This indeed is a big question. In theory, they are earning enough return making hyper short term loans with high interest rates. Maybe they are. Maybe some of it is VC money to build the user base. If they are safe and are paying the interest, does it matter? Yes, of course it does because they hold the keys to your crypto so there is a black swan risk with these firms. More on that later. One thing I will point out that I don't see brought up in discussions of places like Celsius and BlockFi. They aren't saying they will pay 10% long term. In fact, quite the opposite. They re-evaluate and change the interest rates paid weekly and monthly. Therefore, if they stop earning the higher yield on the front end, they can just reduce the interest payments to the depositors.

Therefore all these "stable" and USD tied cryptocurrencies come with their own huge risk, unless you find a bullet proof auditing.
Important time to stress that there is obvious risk. This is a step of diversification such as you reference later in your post talking about stocks, real estate, etc. USDC has solid auditing. Bulletproof? No, but neither do the stocks, startups, or a lot of the real estate portions of my portfolio. As with any investment there is a risk/reward tradeoff.

I see two big risks here. But first let me dispel some frequent ones I see in these discussions:
  • safety/crime/hacking - obviously a risk with all crypto but the safety of your assets is paramount to these firms. They keep their coins in cold storage, insured (though that doesn't cover the lent out portions). It's a risk (not your keys, not your crypto), but one I'm willing to take.
  • loans defaulting - This isn't possible in the traditional sense; that's the beauty of smart contracts. When Celsius only gives loans with 150% crypto collateral, that collateral is cryptographically secured as part of a smart contract. The borrower can not use it as collateral for another loan (like in fiat), or get rid of it when things go south. If the terms of the smart contract are met, it immediately transfers over to the lender. Big pro to Defi in general is the algorithmic enforcement and security of these terms vs trusting (and employing) bank middlemen to evaluate and put in place the terms.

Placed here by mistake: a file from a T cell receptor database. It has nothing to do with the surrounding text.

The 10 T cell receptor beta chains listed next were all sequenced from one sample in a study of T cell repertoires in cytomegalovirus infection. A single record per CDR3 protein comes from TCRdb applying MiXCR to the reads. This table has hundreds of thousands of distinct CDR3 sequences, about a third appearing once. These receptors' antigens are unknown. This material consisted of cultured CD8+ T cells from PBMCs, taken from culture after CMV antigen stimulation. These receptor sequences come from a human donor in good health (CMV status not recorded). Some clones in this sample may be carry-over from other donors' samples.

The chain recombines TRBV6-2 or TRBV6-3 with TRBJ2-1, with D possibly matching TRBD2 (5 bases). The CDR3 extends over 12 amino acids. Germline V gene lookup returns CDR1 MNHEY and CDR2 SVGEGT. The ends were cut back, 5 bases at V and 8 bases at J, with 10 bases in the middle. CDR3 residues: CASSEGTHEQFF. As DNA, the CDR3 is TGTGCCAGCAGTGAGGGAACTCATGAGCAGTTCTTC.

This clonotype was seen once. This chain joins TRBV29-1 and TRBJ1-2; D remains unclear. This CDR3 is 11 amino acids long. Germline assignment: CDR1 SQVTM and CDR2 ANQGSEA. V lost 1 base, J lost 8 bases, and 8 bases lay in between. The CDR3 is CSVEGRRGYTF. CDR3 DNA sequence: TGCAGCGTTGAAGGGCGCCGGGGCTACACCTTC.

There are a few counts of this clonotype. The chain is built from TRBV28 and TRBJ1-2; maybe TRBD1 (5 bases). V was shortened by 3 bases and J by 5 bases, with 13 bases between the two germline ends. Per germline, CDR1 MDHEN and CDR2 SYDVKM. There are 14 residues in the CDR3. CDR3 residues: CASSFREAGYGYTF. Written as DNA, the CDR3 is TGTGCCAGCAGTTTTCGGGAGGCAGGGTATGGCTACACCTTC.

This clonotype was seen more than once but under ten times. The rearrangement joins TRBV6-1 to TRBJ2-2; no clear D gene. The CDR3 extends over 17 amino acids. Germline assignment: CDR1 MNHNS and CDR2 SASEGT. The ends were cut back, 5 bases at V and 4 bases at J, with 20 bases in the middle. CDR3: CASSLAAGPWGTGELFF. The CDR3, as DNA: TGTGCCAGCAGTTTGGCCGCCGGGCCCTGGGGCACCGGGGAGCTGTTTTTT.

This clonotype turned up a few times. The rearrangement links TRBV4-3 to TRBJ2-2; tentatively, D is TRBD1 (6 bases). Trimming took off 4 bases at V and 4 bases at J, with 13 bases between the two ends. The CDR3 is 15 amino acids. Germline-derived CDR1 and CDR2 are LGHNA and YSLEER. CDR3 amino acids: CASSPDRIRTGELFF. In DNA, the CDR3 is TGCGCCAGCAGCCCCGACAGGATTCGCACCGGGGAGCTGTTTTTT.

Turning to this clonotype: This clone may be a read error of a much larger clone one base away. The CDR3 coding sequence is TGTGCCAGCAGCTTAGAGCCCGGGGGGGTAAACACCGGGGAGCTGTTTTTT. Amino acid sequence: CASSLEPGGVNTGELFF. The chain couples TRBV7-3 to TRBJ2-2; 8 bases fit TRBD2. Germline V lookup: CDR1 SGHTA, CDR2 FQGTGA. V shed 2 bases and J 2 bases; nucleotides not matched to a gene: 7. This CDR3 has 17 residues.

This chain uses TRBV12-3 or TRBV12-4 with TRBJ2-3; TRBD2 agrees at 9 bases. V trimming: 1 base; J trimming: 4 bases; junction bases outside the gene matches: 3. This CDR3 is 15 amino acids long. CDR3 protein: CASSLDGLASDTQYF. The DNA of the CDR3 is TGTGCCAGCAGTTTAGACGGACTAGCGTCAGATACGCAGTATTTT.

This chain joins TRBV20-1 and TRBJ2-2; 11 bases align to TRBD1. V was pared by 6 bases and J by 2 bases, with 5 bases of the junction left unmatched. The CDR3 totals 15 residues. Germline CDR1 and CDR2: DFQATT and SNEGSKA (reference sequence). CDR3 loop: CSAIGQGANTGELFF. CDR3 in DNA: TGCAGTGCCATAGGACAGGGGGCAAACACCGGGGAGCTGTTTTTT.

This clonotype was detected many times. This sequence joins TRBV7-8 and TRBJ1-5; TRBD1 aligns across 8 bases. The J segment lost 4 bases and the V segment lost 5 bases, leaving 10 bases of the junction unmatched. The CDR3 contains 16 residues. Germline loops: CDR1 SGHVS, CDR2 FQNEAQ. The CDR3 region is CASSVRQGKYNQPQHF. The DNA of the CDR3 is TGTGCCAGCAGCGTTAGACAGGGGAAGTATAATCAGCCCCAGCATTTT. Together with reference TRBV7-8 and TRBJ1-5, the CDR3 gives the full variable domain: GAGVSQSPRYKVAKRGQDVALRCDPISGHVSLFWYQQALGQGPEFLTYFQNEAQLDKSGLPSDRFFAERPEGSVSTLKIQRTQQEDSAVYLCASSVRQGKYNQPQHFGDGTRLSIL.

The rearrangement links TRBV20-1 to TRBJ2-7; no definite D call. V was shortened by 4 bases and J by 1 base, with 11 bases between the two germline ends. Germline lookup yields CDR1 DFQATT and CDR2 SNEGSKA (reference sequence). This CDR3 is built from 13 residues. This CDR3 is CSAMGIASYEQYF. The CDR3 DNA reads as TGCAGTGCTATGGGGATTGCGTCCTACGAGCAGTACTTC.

Ok, onto why I'm likely still not going to put a double digit % of my assets into stablecoin savings accounts:
  • Complete collapse of Bitcoin and Ethereum value. I'd imagine that these assets are the most used as collateral. If a borrower puts up $150 of BTC in order to borrow $100, what happens when the value of BTC drops 90%. That $150 is now not enough. Margin call hits and the lender calls back the loans. What if the borrower can't pay? Now we are in the massive, large scale default type scenarios that could bankrupt a financial firm like Lehman Bros. Reading Mr. A's article, certainly paints a picture of this being a possibility, tying the crypto market all back through Tether. I think the real key is what we determine the % of authentic Tether purchases are vs fraudulent. Yes, the tether input has increased exponentially in the latter half of 2020 and now in 2021. But so has legit crypto demand. And most of the world outside of the US accesses crypto through something like Tether. They are paying real fiat for tether to BTC/ETH. There's a scenario where the Tether rug gets pulled. And that scenario would absolutely drop BTC/ETH prices immediately. But, would that have any affect on my USDC holdings which are attributed directly to $$ in custody? It better not. They should still be worth $1. It's really the black swan of that defaulting loans and bankrupting Celsius or BlockFi were the risk comes into play. It's very low, but it's catastrophic if it happens. You are talking about $20B between just those two companies right now.
  • The whole thing is a ponzi scheme. The founders of BlockFi and/or Celsius disappear with everyone's billions. See Quadriga. Another black swan with low risk since we know the partners and investors in these companies. Doesn't remove the risk of a black sheep with the keys though. Again, not your keys, not your crypto. One solace I take here is that they would have done that already at $200M like Quadriga. Why wait for $10B+.
In summary, is it riskier than a traditional savings account? Hell yes. Is the interest rate adequate for the additional risk? Everyone can make their own decision but, for 5-10% of my investment portfolio, I'm leaning toward taking on that black swan risk to capture current 10-12% APY on something resistant to crypto coin value fluctuations like USDC. Your linked article makes me much more worried about my BTC/ETH holdings, then my pursuit of USDC interest bearing accounts.